The Best Restaurants in Havana, Cuba
You want to go to Cuba. Our editors have been to Cuba. And they'll tell you everything you need to know, right here in The Havana Club.
There are two types of restaurants in Cuba: those that pretty much only serve monumental piles of meat/rice/beans, and those that... um, don’t. Traditional Cuban food is inescapable in Havana’s restaurant scene, but with the emergence of paladares -- privately owned restaurants (as opposed to the traditional Government-run eateries of the past) -- and enterprising young chefs putting fresh spins on classic dishes, Havana dining is getting hotter than Tony Montana at a K-9 convention.
Since travel restrictions from America to Cuba have eased, I traveled to La Isla Grande personally, and sampled the cream of Cuban cuisine. Here are the spots you need to know about. Also, please note: Cuban sandwiches are actually American, and Al Pacino is definitely not a national icon (trust me on this one).
Situated in the same abandoned factory as the outrageously fun club/bar/concert venue/art gallery La Fabrica in the trendy Vedado neighborhood, El Cocinero would fit like an Etsy-sequined glove in any hip 'hood in the States (here’s looking at you, Williamsburg). Look for the 50ft brick smokestack atop the rooftop dining room. Follow it to rum and meat. Rejoice.
Spanish for “the orange tree,” this paladar feels like entering someone’s trendy house that has been converted into an even trendier restaurant -- which is exactly what happened. It’s your standard Vedado mix of Cuban fusion in a chic, neon-lit setting, but what sets it apart is an elaborate and nuanced menu that expands upon traditional dishes. Couple that with frequent live music, and an unbearably hip crowd that would put any Brooklyn scene to shame, and you’ve got one of the crown jewels of the Cuban dining landscape.
Just off Plaza de la Catedral, you'll fine delicious Cuban fare in the original design of the eponymous founder, whose portrait still resides above the entranceway. Expect a basic choice of pork, chicken, or beef, and what has to be one of the most delicious frozen mojitos on the entire Island.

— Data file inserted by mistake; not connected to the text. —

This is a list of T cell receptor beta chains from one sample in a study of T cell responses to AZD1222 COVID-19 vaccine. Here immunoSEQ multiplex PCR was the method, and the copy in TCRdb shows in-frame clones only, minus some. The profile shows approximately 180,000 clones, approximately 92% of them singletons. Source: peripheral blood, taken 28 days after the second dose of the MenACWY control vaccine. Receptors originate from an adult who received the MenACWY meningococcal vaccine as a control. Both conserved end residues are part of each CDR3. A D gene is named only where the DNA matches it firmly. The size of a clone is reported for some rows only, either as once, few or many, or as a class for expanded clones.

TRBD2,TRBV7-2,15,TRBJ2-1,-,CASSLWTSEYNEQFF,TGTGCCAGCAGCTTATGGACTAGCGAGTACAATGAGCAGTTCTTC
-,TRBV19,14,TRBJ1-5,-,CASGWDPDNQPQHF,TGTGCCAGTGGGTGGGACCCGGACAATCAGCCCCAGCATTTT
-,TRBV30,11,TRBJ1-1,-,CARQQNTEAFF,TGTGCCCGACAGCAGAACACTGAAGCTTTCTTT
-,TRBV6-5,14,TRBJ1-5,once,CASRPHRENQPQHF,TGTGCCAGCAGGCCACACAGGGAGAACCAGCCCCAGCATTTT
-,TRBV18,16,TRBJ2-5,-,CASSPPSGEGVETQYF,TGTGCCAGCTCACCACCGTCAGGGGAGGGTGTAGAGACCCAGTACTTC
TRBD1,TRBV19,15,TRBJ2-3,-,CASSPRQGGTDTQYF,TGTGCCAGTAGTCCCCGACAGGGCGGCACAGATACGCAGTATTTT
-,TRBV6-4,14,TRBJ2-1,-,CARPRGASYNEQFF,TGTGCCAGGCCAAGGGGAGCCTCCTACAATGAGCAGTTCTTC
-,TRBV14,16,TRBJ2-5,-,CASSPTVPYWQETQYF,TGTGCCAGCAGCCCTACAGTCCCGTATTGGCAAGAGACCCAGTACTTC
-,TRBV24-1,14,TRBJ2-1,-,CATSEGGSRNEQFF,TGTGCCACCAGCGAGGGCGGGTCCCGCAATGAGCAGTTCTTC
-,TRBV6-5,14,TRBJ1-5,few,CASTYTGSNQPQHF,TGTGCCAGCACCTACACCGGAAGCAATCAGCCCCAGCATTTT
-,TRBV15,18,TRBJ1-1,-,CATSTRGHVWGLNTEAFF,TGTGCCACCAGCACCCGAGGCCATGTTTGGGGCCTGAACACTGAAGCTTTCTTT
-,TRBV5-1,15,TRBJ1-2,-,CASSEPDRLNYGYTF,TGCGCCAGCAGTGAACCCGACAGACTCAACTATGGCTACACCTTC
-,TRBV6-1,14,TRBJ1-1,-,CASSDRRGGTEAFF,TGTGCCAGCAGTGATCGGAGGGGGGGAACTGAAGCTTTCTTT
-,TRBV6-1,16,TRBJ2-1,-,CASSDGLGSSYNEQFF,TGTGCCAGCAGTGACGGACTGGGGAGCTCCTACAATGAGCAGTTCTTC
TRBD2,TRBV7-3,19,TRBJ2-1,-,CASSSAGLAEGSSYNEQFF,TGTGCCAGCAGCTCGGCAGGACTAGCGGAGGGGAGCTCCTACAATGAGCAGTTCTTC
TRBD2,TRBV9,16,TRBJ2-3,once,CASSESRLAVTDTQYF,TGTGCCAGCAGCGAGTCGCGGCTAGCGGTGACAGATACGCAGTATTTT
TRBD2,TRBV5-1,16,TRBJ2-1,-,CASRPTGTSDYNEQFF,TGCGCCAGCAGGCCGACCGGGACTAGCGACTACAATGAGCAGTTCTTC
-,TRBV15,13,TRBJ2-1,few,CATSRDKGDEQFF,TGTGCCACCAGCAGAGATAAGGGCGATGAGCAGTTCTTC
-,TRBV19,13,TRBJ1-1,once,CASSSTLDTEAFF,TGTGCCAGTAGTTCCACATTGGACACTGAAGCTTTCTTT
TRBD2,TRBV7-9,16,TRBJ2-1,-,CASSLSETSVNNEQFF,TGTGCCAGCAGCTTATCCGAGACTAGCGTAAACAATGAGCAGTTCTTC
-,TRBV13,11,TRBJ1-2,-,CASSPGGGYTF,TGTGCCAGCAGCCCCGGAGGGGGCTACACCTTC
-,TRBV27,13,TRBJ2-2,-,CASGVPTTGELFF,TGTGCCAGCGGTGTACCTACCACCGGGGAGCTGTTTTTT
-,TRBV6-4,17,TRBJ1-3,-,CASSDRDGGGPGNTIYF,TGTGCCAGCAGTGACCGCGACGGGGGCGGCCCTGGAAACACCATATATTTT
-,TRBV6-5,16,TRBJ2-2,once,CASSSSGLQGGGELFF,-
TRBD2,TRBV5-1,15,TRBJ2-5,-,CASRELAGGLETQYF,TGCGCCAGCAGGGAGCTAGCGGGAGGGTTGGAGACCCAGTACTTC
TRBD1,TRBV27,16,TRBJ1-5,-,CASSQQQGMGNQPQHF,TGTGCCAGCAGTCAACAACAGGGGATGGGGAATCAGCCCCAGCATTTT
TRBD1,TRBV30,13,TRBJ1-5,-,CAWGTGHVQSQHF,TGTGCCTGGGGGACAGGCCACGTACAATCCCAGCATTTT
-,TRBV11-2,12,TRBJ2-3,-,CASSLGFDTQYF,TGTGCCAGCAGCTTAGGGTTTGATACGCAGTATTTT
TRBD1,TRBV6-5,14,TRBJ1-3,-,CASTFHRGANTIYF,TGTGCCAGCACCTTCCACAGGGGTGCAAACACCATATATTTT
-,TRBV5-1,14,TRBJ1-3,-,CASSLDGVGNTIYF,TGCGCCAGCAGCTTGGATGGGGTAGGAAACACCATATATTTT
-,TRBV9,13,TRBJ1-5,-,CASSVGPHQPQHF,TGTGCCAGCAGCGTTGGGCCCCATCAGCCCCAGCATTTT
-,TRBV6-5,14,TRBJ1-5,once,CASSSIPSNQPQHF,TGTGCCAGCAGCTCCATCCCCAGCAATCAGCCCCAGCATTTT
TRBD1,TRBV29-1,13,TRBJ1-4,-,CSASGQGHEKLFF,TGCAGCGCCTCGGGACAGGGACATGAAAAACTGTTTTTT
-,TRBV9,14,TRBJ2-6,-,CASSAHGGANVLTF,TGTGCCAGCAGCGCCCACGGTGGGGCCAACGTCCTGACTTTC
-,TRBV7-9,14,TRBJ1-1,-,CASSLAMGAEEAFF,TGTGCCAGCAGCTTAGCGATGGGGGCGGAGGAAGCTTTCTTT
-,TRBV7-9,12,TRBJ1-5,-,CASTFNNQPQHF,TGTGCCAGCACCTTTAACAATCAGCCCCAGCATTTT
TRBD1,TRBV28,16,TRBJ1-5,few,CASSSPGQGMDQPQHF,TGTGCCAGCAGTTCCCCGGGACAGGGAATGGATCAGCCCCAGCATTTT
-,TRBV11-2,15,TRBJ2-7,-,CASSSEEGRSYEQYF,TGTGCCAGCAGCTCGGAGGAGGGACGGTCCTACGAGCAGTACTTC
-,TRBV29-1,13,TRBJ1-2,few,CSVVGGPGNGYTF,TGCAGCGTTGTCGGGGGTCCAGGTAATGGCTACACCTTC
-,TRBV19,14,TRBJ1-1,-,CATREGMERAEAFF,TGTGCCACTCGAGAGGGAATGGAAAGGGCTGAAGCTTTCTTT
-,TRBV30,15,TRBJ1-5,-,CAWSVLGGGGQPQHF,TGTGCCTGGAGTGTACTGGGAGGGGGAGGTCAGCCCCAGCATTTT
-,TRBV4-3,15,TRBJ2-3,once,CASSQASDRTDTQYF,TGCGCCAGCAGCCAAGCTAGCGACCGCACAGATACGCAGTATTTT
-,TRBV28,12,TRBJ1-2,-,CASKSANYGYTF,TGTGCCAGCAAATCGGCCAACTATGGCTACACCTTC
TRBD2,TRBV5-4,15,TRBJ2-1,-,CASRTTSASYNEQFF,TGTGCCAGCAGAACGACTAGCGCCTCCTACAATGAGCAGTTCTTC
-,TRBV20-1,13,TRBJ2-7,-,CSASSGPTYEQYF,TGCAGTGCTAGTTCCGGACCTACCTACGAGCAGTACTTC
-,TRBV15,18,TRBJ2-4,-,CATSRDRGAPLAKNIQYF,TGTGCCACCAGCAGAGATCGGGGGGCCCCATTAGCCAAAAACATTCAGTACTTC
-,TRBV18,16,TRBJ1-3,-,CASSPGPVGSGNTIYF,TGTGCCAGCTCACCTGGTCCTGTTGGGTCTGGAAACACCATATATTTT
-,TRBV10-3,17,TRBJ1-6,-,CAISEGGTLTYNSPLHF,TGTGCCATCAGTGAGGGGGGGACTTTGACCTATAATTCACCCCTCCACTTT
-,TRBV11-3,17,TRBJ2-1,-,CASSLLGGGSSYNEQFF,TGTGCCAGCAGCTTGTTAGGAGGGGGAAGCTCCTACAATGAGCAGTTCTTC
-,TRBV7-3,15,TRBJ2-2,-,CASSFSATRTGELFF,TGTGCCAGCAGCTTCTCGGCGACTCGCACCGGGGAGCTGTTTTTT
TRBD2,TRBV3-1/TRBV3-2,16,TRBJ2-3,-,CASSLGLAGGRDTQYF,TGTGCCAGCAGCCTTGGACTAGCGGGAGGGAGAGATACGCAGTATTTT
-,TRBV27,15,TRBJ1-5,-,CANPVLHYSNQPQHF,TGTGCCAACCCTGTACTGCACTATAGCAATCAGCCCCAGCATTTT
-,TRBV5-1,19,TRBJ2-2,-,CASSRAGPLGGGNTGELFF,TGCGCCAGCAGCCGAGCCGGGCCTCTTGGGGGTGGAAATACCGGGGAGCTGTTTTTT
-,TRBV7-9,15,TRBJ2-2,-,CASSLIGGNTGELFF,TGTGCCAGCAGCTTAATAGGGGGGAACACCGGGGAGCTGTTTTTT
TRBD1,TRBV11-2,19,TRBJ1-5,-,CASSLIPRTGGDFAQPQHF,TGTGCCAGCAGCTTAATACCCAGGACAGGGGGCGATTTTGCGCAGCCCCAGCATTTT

Doña Eutemia is just steps from the artist collective Experimental Graphics Workshop, so grab a few prints, dodge the overaggressive touts trying to get you to eat in more touristy paladars, then walk off your massive portion of ropa vieja and mojito buzz on the streets of Old Havana.
Visitors looking for a Cuban eatery that eschews tradition should look no further than this sleepy little bistro in the heart of the Miramar neighborhood, known as the the purveyor of the finest Italian food in Havana (which frankly, isn’t much of a competition... but still). Fresh pasta of almost every variety is served up here -- but at a price. This is one of the more expensive options on this list. What? Did you expect a plate of tagliatelle al fungi alla marinara to come cheap in the middle of Cuba?
Here’s the thing about Cubans and dining out: because so many restaurants serve variations of what they would have at home anyway -- and, many Cubans lack the disposable income needed to eat out frequently -- the most popular restaurants in Havana either a) serve something radically different than what they'd cook at home, or b) serve massive portions of cheap food. La Chucheria hits both quotas. It’s a simple pizza and sandwich joint, set up like a traditional Western diner. Stop in here if you are short on cash, or just a little homesick for some good ol’ American-style grease.
Barrio Chino (Chinatown)